# Romhacking.net

## Romhacking => ROM Hacking Discussion => Topic started by: Pingouin7 on October 20, 2011, 09:58:59 pm

Title: Question whose answer may seem obvious to you
Post by: Pingouin7 on October 20, 2011, 09:58:59 pm
I'm trying to edit the sprites of Pokémon in Blue version.
Bulbapedia says "The full offset to a sprite is then (bank << 14) + (pointer & 0x3fff)."

What would << and & stand for in that equation?

I tried searching but couldn't find anything about that.
Title: Re: Question whose answer may seem obvious to you
Post by: Klarth on October 20, 2011, 10:10:42 pm
Those are bitwise math operators.  Check wikipedia/google for a more thorough explanation than what I'll give.

So "<<" is left shift.  Which means bank is shifted 14 bits to the left.  This usually means bank * 2^14 (any bits that move "past" the register's max size are cut off)

& is bitwise AND.  \$3FFF is 0011 1111 1111 1111 in binary.  You convert pointer to a value like so (say the pointer is \$63F8) and do the following operation (only when both bits is 1, the result is 1...otherwise result is 0):
0011 1111 1111 1111 &
0110 0011 1111 1000 =
0010 0011 1111 1000 which is \$23F8

& is basically a way to zero certain bits you don't want.

Windows Calculator can do these operations for you.  In Win7, change to Programmer mode.  (Vista might be the same...XP it was in scientific mode)

PS: Next time stick around in IRC for longer than a minute to give people a chance to answer your question.  The room may have many people, but most are idle.
Title: Re: Question whose answer may seem obvious to you
Post by: Pingouin7 on October 20, 2011, 10:12:29 pm
Spoiler:
Gotcha, thanks for the help.
(Sorry about what happened in the chatroom.)

So, in a nutshell, if I were to do this with Bulbasaur's sprite pointer, which according to bulbapedia is at bank 0x0D (pointer is 0040), Bulbasaur's sprite would be at D00040, correct?
Wait, I think I messed up.

What I did was:

(0D * 2^14) + (0040 & 0x3fff).

0000 0000 0100 0000 &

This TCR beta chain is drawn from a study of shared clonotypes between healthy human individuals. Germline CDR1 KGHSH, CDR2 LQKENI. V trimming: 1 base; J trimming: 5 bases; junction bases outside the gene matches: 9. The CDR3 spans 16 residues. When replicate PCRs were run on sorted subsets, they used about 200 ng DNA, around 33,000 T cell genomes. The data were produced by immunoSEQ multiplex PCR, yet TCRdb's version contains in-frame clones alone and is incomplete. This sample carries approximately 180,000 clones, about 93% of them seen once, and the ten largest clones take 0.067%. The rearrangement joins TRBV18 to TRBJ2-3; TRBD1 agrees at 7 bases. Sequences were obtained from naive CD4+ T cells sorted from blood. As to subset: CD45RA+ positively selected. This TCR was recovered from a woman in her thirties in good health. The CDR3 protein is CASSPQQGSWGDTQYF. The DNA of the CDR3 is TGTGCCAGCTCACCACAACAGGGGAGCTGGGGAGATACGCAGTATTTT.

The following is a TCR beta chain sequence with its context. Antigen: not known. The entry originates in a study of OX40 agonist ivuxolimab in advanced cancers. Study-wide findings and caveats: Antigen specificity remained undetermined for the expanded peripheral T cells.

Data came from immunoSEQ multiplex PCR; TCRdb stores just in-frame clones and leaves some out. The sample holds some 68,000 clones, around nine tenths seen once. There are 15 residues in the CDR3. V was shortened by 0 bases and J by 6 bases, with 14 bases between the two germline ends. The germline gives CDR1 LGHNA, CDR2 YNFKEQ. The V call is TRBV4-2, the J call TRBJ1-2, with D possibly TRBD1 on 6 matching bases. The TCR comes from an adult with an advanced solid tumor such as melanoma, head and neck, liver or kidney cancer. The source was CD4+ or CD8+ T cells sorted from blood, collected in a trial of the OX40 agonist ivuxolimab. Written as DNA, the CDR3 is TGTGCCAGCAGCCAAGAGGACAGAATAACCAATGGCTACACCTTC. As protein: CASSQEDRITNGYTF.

0011 1111 1111 1111
¯¯¯¯¯¯¯¯¯¯¯¯¯¯¯¯¯¯¯
0000 0000 0100 0000

0D * 2^14 =D00000

D00000 + 0040 = D00040, but that obviously is wrong.

Someone on another forum just explained it to me. I'll post the explanation here so that others who are stuck about that may know the answer:

Quote from: stag019
First, flip the byte order (0x4000 instead of 0x0040).
Second, go to windows calculator and in hex mode, type 4000 click the "and" button, and type 3FFF. The result is, in this case, 0 (Bulbasaur start the bank).
Third, the bank is 0x0D, according to the Bulbapedia article, for Bulbasaur, whose id is 0x99.
0x0D left shift 14 (0x0E) means multiply 0x0D * 2 ^ 0x0E which is 0x34000. Add the result of the first part (0) to get 0x34000 as the address he's located at.
Title: Re: Question whose answer may seem obvious to you
Post by: Vehek on October 20, 2011, 10:29:33 pm
0x0D shifted left 14 bits is 0x34000. And the pointer is 0x4000. You tried reading the pointer in "big-endian" order instead of "little-endian" order.

I think since you were in hexadecimal mode, the "14" was interpreted by the calculator as 0x14 (20 in decimal) instead of a decimal 14 (0x0E in hexadecimal).
Title: Re: Question whose answer may seem obvious to you
Post by: Pingouin7 on October 20, 2011, 10:31:24 pm
Yup, thanks for the help.
I'll make sure to credit you guys too once I'm done editing the sprites.
Title: Re: Question whose answer may seem obvious to you
Post by: Trax on October 20, 2011, 10:35:30 pm
Both are bitwise operators. They are an essential notion in ROM Hacking and programming in general. You use them to manipulate binary values in various ways. You should get familiar with these operators as a first step in ROM Hacking, along with hexadecimal notation. Wikipedia has a good page about them: http://en.wikipedia.org/wiki/Bitwise_operation.

The << means shift bits to the left. Mathematically speaking, it effectively multiplies your value by 2.
The & means bitwise AND. Used to keep (or "mask") specific bits. Not to be confused with &&, which is the logical AND, used in boolean logic.

In your specific case, the value of "bank" is shifted 14 times to the left, then added to the value of "pointer" with the 2 most significant bits masked (set to 0).
Let's say "bank" = 3, and "pointer" = ABCD.

0003 in binary -> 0000 0000 0000 0011
ABCD in binary -> 1010 1011 1100 1101
3FFF in binary -> 0011 1111 1111 1111

0003 <<  14 = 1100 0000 0000 0000 = C000
ABCD & 3FFF = 0010 1011 1100 1101 = 2BCD
C000 + 2BCD = EBCD

So your final pointer value is EBCD. You may have to add an arbitrary value (like 0x10) to account for the ROM header, if there is one...
Title: Re: Question whose answer may seem obvious to you
Post by: Pingouin7 on October 20, 2011, 11:24:54 pm
Thanks to everyone.